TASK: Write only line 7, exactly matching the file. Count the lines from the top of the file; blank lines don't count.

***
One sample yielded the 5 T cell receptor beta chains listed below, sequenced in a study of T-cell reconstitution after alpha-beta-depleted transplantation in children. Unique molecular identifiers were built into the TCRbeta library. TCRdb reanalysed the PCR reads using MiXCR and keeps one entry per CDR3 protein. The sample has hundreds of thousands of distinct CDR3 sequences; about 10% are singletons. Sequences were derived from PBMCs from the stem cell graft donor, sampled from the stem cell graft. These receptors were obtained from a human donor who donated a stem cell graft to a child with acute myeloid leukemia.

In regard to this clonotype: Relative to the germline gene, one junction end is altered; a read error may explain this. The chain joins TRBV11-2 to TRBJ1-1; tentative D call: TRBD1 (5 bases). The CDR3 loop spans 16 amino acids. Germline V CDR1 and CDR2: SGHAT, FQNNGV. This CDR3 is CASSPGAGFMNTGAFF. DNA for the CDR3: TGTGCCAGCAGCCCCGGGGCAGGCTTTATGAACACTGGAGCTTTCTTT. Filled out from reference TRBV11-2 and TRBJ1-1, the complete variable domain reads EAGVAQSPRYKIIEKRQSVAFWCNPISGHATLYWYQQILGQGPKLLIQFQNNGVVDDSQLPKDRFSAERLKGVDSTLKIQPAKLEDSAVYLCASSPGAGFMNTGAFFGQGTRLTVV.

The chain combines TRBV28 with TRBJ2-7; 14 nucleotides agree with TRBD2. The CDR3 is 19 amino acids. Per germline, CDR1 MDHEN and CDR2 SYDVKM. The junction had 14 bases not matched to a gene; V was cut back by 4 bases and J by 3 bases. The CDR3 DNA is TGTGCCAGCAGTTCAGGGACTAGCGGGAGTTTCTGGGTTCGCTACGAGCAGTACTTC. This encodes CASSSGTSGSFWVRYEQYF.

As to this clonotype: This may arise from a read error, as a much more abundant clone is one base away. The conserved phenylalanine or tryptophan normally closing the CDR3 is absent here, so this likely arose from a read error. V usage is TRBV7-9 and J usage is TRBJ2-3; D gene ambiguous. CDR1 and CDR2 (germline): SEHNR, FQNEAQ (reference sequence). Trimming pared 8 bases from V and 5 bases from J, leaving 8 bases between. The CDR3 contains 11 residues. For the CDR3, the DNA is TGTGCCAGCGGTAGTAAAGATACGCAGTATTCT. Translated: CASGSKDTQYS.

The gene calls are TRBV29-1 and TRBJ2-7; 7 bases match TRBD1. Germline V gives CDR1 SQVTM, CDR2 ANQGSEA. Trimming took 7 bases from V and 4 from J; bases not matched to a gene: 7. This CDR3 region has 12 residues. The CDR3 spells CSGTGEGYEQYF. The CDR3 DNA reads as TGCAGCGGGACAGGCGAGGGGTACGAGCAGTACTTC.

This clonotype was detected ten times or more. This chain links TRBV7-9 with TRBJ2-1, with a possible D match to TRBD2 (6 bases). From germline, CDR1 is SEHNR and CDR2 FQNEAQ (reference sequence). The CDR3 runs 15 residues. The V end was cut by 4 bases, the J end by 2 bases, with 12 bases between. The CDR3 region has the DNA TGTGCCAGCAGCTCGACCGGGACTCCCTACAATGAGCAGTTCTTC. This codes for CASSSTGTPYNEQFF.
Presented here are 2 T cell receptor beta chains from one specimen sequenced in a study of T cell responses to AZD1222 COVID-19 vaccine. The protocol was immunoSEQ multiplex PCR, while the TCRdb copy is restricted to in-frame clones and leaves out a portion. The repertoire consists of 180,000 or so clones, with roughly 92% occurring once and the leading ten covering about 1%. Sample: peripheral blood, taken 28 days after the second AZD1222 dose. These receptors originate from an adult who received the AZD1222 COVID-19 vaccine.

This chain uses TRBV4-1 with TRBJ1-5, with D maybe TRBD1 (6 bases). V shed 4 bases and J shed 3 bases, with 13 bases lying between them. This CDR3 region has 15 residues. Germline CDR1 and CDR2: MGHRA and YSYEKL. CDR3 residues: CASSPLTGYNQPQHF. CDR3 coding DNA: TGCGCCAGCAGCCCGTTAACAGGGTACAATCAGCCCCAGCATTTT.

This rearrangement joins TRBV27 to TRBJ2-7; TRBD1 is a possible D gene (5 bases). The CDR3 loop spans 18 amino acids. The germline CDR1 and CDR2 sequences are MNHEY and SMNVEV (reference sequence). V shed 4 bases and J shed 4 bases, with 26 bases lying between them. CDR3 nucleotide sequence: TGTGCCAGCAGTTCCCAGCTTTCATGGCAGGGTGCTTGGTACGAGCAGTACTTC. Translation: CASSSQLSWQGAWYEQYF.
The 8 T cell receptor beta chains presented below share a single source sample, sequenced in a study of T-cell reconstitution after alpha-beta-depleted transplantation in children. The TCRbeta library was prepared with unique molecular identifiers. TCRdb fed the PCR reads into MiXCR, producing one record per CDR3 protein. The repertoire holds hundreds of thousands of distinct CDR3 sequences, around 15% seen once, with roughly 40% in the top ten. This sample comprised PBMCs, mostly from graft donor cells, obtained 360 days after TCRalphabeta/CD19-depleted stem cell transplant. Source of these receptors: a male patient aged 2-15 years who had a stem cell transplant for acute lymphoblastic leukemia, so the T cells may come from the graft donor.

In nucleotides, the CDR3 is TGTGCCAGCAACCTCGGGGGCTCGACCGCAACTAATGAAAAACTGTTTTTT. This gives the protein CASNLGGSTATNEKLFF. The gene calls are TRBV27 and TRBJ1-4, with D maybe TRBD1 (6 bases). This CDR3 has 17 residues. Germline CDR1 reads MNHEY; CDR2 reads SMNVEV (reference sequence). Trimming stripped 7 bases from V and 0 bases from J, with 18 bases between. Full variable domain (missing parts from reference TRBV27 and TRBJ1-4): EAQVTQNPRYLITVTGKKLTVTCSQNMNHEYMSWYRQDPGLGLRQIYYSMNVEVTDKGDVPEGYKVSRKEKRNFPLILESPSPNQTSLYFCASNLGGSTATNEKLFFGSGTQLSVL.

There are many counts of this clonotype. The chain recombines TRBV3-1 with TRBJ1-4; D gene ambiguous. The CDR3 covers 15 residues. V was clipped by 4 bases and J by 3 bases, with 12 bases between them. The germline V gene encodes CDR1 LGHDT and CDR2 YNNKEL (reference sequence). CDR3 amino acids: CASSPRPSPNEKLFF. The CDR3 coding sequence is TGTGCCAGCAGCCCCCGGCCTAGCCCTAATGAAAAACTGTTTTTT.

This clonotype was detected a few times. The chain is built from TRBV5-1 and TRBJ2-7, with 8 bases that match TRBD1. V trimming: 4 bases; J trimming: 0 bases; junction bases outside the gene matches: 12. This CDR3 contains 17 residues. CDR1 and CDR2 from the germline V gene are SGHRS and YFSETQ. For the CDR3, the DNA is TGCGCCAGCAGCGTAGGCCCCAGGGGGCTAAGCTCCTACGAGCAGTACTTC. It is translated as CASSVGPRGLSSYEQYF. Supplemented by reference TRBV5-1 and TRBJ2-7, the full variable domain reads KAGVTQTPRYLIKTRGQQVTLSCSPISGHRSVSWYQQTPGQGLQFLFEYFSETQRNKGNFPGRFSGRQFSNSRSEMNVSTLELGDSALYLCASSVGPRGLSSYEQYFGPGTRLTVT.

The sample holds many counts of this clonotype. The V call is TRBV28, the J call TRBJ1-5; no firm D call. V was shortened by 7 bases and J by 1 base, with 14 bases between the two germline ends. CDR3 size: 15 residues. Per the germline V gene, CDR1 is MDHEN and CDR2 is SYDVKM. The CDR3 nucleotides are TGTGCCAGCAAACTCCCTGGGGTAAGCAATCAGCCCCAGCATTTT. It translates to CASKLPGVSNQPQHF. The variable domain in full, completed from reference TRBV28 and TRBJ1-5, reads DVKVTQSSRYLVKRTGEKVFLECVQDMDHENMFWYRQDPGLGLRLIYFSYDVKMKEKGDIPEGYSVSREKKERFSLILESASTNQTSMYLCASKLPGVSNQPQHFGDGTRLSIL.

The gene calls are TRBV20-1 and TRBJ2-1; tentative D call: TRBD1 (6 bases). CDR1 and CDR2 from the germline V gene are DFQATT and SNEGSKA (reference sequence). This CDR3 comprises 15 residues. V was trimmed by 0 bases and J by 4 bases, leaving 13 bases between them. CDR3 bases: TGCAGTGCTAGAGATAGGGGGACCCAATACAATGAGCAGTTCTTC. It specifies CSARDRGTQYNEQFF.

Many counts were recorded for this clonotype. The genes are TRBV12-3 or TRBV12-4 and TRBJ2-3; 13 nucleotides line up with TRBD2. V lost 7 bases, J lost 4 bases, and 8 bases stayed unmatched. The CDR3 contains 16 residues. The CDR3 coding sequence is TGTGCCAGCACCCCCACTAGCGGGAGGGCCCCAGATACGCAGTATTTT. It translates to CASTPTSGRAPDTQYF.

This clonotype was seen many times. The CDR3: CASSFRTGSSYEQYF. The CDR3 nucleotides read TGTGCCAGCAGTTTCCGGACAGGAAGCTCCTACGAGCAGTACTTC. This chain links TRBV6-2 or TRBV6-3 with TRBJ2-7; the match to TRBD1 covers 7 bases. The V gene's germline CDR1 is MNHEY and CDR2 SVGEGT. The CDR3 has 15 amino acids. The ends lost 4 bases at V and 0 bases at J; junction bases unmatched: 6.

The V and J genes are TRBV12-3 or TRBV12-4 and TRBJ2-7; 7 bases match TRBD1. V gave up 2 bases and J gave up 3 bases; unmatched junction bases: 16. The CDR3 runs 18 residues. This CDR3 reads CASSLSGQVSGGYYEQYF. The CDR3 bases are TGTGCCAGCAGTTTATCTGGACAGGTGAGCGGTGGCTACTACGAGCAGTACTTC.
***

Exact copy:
Presented here are 2 T cell receptor beta chains from one specimen sequenced in a study of T cell responses to AZD1222 COVID-19 vaccine. The protocol was immunoSEQ multiplex PCR, while the TCRdb copy is restricted to in-frame clones and leaves out a portion. The repertoire consists of 180,000 or so clones, with roughly 92% occurring once and the leading ten covering about 1%. Sample: peripheral blood, taken 28 days after the second AZD1222 dose. These receptors originate from an adult who received the AZD1222 COVID-19 vaccine.